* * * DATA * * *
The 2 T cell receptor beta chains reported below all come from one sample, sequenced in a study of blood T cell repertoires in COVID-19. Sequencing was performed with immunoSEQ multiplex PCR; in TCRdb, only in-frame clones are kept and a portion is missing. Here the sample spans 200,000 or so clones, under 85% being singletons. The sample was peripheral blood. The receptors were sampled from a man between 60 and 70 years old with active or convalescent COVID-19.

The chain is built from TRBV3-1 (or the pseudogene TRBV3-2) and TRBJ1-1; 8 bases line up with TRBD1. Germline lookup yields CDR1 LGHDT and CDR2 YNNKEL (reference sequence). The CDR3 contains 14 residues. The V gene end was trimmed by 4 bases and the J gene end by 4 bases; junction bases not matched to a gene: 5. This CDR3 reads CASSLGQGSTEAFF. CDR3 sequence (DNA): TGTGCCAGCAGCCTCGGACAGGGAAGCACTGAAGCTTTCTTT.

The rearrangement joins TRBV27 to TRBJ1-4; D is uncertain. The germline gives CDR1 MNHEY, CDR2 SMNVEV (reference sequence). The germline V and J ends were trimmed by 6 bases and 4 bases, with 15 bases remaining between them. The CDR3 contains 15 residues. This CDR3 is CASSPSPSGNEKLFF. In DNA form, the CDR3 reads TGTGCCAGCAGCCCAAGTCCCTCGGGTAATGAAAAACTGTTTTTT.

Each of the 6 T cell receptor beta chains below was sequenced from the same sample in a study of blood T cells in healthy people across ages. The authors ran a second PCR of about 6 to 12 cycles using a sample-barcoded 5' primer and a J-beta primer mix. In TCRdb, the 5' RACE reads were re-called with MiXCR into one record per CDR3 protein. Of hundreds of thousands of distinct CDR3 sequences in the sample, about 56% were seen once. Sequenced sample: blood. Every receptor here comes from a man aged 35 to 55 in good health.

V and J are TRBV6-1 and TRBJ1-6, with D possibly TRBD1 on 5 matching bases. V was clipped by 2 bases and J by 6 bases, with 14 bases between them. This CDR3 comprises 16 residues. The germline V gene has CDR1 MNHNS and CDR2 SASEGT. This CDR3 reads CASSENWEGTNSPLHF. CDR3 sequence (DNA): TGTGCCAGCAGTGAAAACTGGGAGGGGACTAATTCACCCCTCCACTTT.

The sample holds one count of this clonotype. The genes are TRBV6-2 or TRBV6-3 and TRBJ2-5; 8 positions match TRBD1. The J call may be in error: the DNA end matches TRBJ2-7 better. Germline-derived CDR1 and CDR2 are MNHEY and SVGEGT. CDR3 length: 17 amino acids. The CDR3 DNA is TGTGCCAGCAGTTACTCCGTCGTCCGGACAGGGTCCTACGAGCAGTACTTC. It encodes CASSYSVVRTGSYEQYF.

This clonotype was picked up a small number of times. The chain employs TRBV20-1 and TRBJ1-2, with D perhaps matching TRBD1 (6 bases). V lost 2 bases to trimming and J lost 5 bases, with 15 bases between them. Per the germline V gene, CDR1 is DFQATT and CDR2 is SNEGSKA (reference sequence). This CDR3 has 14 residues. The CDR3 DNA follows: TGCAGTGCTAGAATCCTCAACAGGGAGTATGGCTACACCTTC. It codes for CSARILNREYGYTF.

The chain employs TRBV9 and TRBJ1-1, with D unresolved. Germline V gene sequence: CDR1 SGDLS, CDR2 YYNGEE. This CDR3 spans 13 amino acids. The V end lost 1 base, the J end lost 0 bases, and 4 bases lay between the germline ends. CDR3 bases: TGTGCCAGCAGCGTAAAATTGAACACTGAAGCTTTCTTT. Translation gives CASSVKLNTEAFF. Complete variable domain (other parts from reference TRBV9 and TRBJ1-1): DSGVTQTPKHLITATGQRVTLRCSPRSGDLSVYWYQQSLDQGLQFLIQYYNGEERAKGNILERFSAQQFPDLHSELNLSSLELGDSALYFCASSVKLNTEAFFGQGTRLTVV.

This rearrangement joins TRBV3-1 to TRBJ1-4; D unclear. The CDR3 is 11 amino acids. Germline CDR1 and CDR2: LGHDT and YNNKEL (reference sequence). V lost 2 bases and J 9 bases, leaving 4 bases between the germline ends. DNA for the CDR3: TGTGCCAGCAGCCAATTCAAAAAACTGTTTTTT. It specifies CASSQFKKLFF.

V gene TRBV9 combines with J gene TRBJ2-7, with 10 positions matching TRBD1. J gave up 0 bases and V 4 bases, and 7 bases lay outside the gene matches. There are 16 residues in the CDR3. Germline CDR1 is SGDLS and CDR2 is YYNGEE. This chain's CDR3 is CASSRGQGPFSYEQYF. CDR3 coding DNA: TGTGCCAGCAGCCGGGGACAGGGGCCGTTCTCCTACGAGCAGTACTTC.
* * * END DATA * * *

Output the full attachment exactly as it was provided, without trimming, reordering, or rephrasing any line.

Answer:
The 2 T cell receptor beta chains reported below all come from one sample, sequenced in a study of blood T cell repertoires in COVID-19. Sequencing was performed with immunoSEQ multiplex PCR; in TCRdb, only in-frame clones are kept and a portion is missing. Here the sample spans 200,000 or so clones, under 85% being singletons. The sample was peripheral blood. The receptors were sampled from a man between 60 and 70 years old with active or convalescent COVID-19.

The chain is built from TRBV3-1 (or the pseudogene TRBV3-2) and TRBJ1-1; 8 bases line up with TRBD1. Germline lookup yields CDR1 LGHDT and CDR2 YNNKEL (reference sequence). The CDR3 contains 14 residues. The V gene end was trimmed by 4 bases and the J gene end by 4 bases; junction bases not matched to a gene: 5. This CDR3 reads CASSLGQGSTEAFF. CDR3 sequence (DNA): TGTGCCAGCAGCCTCGGACAGGGAAGCACTGAAGCTTTCTTT.

The rearrangement joins TRBV27 to TRBJ1-4; D is uncertain. The germline gives CDR1 MNHEY, CDR2 SMNVEV (reference sequence). The germline V and J ends were trimmed by 6 bases and 4 bases, with 15 bases remaining between them. The CDR3 contains 15 residues. This CDR3 is CASSPSPSGNEKLFF. In DNA form, the CDR3 reads TGTGCCAGCAGCCCAAGTCCCTCGGGTAATGAAAAACTGTTTTTT.

Each of the 6 T cell receptor beta chains below was sequenced from the same sample in a study of blood T cells in healthy people across ages. The authors ran a second PCR of about 6 to 12 cycles using a sample-barcoded 5' primer and a J-beta primer mix. In TCRdb, the 5' RACE reads were re-called with MiXCR into one record per CDR3 protein. Of hundreds of thousands of distinct CDR3 sequences in the sample, about 56% were seen once. Sequenced sample: blood. Every receptor here comes from a man aged 35 to 55 in good health.

V and J are TRBV6-1 and TRBJ1-6, with D possibly TRBD1 on 5 matching bases. V was clipped by 2 bases and J by 6 bases, with 14 bases between them. This CDR3 comprises 16 residues. The germline V gene has CDR1 MNHNS and CDR2 SASEGT. This CDR3 reads CASSENWEGTNSPLHF. CDR3 sequence (DNA): TGTGCCAGCAGTGAAAACTGGGAGGGGACTAATTCACCCCTCCACTTT.

The sample holds one count of this clonotype. The genes are TRBV6-2 or TRBV6-3 and TRBJ2-5; 8 positions match TRBD1. The J call may be in error: the DNA end matches TRBJ2-7 better. Germline-derived CDR1 and CDR2 are MNHEY and SVGEGT. CDR3 length: 17 amino acids. The CDR3 DNA is TGTGCCAGCAGTTACTCCGTCGTCCGGACAGGGTCCTACGAGCAGTACTTC. It encodes CASSYSVVRTGSYEQYF.

This clonotype was picked up a small number of times. The chain employs TRBV20-1 and TRBJ1-2, with D perhaps matching TRBD1 (6 bases). V lost 2 bases to trimming and J lost 5 bases, with 15 bases between them. Per the germline V gene, CDR1 is DFQATT and CDR2 is SNEGSKA (reference sequence). This CDR3 has 14 residues. The CDR3 DNA follows: TGCAGTGCTAGAATCCTCAACAGGGAGTATGGCTACACCTTC. It codes for CSARILNREYGYTF.

The chain employs TRBV9 and TRBJ1-1, with D unresolved. Germline V gene sequence: CDR1 SGDLS, CDR2 YYNGEE. This CDR3 spans 13 amino acids. The V end lost 1 base, the J end lost 0 bases, and 4 bases lay between the germline ends. CDR3 bases: TGTGCCAGCAGCGTAAAATTGAACACTGAAGCTTTCTTT. Translation gives CASSVKLNTEAFF. Complete variable domain (other parts from reference TRBV9 and TRBJ1-1): DSGVTQTPKHLITATGQRVTLRCSPRSGDLSVYWYQQSLDQGLQFLIQYYNGEERAKGNILERFSAQQFPDLHSELNLSSLELGDSALYFCASSVKLNTEAFFGQGTRLTVV.

This rearrangement joins TRBV3-1 to TRBJ1-4; D unclear. The CDR3 is 11 amino acids. Germline CDR1 and CDR2: LGHDT and YNNKEL (reference sequence). V lost 2 bases and J 9 bases, leaving 4 bases between the germline ends. DNA for the CDR3: TGTGCCAGCAGCCAATTCAAAAAACTGTTTTTT. It specifies CASSQFKKLFF.

V gene TRBV9 combines with J gene TRBJ2-7, with 10 positions matching TRBD1. J gave up 0 bases and V 4 bases, and 7 bases lay outside the gene matches. There are 16 residues in the CDR3. Germline CDR1 is SGDLS and CDR2 is YYNGEE. This chain's CDR3 is CASSRGQGPFSYEQYF. CDR3 coding DNA: TGTGCCAGCAGCCGGGGACAGGGGCCGTTCTCCTACGAGCAGTACTTC.